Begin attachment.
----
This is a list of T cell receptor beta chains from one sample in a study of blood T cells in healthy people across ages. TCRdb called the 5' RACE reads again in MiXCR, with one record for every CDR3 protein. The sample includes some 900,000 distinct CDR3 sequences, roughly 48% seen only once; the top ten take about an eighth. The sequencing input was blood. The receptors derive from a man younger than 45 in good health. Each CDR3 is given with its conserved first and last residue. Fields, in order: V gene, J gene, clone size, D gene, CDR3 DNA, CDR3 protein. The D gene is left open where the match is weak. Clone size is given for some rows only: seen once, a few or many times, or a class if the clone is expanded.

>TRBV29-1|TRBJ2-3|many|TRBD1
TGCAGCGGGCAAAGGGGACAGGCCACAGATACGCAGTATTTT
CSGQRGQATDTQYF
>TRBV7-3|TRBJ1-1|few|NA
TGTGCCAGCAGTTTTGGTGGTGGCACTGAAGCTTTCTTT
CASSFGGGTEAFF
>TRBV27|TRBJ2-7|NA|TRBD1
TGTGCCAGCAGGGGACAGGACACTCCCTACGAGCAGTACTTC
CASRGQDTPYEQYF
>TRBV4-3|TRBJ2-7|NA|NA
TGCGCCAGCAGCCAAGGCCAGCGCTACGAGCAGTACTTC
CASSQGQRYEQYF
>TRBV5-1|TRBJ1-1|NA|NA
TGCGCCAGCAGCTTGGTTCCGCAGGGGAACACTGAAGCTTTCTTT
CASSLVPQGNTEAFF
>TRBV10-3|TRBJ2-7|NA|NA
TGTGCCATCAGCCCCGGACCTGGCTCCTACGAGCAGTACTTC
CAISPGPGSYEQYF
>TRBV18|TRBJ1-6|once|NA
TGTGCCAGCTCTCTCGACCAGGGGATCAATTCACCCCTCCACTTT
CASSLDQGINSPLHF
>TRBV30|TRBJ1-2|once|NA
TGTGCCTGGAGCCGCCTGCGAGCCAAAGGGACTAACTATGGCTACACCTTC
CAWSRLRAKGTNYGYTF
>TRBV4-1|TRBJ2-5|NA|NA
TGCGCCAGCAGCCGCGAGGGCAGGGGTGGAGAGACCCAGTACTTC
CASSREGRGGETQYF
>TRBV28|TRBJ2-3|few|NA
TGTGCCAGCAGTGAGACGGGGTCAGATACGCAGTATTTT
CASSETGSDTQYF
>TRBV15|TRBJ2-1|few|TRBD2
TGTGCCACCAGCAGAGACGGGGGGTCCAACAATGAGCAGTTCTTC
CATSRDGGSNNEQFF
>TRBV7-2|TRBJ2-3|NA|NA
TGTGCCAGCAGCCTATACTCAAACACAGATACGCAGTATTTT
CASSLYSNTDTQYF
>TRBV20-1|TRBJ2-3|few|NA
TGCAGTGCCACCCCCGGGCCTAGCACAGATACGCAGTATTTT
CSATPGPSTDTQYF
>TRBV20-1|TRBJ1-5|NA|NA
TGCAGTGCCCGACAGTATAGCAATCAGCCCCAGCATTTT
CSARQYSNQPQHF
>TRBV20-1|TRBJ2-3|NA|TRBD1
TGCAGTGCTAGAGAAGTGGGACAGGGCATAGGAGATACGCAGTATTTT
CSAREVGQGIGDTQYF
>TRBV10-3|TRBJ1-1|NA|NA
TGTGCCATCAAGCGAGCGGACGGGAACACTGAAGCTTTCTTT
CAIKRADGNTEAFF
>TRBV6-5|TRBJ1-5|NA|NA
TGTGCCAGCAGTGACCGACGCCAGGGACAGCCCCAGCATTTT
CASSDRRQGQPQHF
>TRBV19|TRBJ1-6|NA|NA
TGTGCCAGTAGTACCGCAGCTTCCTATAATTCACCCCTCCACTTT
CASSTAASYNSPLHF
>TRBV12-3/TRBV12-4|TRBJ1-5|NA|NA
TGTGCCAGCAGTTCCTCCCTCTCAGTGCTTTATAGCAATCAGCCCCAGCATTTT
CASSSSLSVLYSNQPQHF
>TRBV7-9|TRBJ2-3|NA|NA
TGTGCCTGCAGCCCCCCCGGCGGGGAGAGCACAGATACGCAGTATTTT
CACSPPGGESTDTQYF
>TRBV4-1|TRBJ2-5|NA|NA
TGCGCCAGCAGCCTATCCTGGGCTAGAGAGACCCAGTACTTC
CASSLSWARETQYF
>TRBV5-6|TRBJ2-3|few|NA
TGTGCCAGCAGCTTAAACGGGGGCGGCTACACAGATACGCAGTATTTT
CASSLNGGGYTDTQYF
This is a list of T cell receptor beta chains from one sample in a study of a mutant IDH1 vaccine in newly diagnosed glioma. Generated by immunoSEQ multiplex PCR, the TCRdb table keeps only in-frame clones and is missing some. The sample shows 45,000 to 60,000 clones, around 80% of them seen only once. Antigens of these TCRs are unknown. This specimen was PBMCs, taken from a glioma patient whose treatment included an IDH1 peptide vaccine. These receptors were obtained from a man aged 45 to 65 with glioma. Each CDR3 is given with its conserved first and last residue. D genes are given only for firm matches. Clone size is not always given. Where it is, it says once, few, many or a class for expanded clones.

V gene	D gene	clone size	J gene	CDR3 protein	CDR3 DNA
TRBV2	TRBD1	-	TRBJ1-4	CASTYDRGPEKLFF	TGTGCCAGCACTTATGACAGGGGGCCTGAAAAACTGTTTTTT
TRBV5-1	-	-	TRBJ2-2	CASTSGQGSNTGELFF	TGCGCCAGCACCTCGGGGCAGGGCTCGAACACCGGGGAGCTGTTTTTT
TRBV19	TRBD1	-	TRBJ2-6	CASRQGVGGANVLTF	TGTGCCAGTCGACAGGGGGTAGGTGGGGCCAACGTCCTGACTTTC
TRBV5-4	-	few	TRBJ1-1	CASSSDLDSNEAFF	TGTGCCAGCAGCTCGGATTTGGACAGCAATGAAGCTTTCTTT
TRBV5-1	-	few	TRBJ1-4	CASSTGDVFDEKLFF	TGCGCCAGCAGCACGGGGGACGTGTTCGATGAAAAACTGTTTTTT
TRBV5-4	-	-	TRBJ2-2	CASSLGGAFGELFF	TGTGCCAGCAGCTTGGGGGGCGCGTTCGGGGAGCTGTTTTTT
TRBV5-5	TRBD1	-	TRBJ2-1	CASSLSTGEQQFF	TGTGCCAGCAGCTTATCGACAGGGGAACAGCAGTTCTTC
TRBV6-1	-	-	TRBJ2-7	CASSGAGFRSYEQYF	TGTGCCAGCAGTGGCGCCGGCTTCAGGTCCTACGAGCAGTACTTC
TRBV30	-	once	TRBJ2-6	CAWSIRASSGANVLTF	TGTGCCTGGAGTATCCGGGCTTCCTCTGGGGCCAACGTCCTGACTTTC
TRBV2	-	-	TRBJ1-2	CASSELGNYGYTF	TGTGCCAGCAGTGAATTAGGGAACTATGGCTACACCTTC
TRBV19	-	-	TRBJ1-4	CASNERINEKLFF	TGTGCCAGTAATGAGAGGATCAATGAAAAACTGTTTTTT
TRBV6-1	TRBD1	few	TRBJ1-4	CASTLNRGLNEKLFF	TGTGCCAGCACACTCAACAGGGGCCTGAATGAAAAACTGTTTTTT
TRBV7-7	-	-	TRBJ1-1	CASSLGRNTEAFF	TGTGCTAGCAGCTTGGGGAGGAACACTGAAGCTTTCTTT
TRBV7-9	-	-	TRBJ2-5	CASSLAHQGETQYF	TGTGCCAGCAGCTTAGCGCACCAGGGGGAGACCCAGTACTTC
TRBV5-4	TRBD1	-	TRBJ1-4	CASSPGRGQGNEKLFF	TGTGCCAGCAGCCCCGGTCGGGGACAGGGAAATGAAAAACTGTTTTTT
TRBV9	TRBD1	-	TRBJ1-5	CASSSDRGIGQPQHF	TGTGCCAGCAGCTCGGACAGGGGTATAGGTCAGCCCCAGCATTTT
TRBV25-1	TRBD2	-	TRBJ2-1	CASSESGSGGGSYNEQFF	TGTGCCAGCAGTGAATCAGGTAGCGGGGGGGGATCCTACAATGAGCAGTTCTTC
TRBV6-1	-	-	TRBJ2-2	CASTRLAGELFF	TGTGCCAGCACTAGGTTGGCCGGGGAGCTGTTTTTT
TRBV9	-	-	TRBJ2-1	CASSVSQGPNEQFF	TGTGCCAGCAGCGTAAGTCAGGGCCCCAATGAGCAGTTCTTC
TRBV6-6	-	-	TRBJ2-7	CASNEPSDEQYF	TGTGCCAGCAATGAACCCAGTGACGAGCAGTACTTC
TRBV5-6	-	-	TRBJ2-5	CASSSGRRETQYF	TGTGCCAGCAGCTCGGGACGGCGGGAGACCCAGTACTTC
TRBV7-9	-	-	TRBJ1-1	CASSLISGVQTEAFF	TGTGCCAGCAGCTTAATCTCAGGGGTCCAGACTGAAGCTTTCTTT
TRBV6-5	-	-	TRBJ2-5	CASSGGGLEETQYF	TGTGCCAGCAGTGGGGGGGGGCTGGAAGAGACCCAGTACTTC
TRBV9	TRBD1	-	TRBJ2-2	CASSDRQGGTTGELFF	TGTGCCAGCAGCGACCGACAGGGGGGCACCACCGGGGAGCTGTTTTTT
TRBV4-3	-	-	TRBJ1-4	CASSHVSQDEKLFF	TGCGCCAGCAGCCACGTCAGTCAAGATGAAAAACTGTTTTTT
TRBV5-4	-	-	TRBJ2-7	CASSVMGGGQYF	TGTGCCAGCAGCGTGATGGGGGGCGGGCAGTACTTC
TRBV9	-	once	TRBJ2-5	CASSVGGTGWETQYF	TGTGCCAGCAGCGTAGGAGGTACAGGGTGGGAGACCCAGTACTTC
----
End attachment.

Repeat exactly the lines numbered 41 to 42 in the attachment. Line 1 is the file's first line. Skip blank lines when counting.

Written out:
>TRBV20-1|TRBJ1-5|NA|NA
TGCAGTGCCCGACAGTATAGCAATCAGCCCCAGCATTTT